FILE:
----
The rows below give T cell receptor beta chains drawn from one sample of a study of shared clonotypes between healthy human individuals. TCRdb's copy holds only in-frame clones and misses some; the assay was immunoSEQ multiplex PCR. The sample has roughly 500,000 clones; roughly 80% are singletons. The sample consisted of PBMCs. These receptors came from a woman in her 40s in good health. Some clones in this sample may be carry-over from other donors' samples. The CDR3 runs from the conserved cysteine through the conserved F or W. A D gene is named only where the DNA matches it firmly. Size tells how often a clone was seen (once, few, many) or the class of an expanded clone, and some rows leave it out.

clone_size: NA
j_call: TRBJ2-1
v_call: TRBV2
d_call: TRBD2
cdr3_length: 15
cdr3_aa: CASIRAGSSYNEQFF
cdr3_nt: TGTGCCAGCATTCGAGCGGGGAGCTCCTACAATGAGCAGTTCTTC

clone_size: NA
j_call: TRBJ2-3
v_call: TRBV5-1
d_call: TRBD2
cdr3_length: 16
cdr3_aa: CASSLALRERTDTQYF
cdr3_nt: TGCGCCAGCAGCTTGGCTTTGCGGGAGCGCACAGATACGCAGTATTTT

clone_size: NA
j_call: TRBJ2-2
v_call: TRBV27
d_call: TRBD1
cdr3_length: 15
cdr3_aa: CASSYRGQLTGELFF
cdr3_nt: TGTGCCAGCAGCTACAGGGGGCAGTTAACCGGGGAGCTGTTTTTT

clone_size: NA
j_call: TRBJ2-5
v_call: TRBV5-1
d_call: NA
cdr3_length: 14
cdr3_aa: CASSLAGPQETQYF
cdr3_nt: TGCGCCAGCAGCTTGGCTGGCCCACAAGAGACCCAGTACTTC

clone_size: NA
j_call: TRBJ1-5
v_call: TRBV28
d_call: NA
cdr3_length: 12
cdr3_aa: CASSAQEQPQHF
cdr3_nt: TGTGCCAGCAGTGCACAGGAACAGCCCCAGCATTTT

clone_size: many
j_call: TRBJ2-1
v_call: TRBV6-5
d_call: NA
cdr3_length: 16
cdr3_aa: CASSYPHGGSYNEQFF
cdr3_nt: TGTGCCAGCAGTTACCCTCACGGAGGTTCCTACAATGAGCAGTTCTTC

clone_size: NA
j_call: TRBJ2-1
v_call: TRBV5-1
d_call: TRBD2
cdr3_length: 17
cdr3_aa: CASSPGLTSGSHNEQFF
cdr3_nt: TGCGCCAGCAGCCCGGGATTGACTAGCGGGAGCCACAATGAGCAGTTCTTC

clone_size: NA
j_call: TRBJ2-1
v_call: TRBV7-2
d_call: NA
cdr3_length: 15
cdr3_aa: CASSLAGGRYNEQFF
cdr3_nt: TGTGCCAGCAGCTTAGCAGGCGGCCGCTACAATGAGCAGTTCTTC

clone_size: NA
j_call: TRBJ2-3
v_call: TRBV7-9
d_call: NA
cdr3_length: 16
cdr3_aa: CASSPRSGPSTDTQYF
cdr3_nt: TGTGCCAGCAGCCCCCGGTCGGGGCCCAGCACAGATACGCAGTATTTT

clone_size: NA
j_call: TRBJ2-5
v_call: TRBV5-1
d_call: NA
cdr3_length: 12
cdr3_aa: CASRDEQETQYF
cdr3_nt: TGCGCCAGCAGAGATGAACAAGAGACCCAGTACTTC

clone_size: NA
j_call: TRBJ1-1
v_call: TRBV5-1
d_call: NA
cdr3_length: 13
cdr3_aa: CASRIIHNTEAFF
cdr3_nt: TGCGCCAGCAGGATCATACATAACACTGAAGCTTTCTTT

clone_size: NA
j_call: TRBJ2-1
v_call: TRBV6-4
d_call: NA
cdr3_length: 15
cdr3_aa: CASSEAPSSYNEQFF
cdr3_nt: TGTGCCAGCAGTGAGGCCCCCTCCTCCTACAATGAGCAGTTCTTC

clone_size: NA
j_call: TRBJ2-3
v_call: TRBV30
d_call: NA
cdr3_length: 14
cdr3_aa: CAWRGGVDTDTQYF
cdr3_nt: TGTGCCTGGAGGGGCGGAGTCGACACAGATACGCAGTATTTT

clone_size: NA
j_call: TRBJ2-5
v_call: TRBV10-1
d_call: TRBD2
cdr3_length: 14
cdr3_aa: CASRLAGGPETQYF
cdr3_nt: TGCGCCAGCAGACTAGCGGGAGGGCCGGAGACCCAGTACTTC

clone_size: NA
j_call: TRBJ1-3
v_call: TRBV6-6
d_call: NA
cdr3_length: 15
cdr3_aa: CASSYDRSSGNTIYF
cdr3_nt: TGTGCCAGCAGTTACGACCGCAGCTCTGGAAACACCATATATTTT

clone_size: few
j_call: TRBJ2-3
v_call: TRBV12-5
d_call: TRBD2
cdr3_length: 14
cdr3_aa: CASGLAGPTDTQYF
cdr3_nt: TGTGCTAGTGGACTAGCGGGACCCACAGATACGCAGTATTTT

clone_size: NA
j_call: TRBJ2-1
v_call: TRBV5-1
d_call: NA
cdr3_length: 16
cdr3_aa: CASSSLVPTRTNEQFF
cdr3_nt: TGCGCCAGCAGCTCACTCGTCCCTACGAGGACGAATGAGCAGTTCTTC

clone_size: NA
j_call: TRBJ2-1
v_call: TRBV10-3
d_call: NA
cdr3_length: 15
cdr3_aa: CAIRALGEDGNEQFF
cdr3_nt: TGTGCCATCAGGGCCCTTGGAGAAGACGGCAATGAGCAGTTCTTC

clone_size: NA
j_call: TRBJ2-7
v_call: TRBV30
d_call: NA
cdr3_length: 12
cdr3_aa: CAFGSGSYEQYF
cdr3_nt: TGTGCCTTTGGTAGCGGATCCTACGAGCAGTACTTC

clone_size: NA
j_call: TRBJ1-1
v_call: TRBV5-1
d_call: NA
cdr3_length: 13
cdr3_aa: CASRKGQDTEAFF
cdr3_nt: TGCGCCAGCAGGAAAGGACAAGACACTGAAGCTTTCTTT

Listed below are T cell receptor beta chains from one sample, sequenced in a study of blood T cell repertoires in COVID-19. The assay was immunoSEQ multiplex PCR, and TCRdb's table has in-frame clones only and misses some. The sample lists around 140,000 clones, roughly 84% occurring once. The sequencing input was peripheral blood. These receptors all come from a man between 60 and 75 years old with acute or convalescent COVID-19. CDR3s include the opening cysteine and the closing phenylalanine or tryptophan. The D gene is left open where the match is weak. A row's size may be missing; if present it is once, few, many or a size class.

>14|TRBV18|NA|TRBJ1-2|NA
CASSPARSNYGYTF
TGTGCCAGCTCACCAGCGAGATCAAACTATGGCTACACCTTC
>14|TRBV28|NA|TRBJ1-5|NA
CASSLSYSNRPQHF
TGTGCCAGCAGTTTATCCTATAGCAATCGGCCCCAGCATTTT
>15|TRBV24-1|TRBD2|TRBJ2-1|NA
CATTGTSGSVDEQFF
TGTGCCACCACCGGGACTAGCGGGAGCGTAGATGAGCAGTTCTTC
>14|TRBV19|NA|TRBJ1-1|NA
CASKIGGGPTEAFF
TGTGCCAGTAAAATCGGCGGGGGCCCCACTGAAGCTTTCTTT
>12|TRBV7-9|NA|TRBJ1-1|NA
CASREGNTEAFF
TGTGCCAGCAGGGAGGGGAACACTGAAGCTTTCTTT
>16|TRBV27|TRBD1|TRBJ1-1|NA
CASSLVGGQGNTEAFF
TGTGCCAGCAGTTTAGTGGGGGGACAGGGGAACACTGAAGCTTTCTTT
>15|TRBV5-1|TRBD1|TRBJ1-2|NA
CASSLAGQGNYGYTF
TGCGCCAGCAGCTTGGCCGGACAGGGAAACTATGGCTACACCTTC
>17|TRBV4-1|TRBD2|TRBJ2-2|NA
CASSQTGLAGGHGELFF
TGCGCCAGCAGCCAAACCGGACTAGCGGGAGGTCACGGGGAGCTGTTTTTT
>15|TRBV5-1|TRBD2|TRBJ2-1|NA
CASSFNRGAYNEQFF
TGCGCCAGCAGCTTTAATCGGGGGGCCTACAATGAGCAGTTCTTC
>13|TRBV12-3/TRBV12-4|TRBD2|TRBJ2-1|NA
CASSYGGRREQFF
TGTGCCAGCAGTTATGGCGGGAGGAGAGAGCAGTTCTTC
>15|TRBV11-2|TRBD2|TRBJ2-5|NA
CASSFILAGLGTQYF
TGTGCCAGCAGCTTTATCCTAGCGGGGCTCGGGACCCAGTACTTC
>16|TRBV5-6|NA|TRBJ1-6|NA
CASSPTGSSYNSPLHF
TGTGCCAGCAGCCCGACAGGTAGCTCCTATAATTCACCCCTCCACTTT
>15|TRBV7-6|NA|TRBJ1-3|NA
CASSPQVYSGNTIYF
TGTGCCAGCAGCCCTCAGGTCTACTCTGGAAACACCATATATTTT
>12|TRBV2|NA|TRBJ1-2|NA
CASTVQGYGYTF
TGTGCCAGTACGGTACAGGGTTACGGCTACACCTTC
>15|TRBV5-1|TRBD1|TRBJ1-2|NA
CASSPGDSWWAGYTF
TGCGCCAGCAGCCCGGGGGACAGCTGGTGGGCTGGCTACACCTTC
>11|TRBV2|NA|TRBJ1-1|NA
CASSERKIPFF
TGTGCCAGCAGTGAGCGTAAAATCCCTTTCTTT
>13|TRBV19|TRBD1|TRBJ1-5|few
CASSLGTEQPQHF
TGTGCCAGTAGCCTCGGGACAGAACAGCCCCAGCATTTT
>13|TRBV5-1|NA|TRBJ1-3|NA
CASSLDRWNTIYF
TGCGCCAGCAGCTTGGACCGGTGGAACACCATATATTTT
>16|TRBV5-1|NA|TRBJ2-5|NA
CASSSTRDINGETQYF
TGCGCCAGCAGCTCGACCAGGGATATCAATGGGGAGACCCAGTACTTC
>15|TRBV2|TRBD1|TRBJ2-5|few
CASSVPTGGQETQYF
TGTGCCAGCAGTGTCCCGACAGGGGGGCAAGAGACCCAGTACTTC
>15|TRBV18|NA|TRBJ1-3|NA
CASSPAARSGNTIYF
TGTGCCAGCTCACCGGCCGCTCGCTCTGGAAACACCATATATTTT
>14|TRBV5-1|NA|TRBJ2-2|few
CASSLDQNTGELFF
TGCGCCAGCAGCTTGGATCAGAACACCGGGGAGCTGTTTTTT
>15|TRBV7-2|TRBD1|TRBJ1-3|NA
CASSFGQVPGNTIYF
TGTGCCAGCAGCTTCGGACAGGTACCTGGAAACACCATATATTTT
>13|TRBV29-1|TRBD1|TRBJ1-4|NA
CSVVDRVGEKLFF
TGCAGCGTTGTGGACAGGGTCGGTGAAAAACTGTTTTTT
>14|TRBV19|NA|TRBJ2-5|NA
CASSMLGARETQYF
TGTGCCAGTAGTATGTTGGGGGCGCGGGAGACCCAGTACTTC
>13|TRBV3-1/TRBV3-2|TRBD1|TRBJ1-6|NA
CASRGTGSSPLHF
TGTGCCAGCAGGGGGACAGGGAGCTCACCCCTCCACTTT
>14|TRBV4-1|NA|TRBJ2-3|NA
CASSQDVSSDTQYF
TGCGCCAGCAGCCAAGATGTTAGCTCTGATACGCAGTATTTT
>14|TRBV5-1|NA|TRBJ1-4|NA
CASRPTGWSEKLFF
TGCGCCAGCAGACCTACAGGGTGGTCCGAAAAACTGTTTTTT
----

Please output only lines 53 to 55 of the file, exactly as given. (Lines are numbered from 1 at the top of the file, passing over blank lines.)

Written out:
v_call: TRBV7-2
d_call: NA
cdr3_length: 15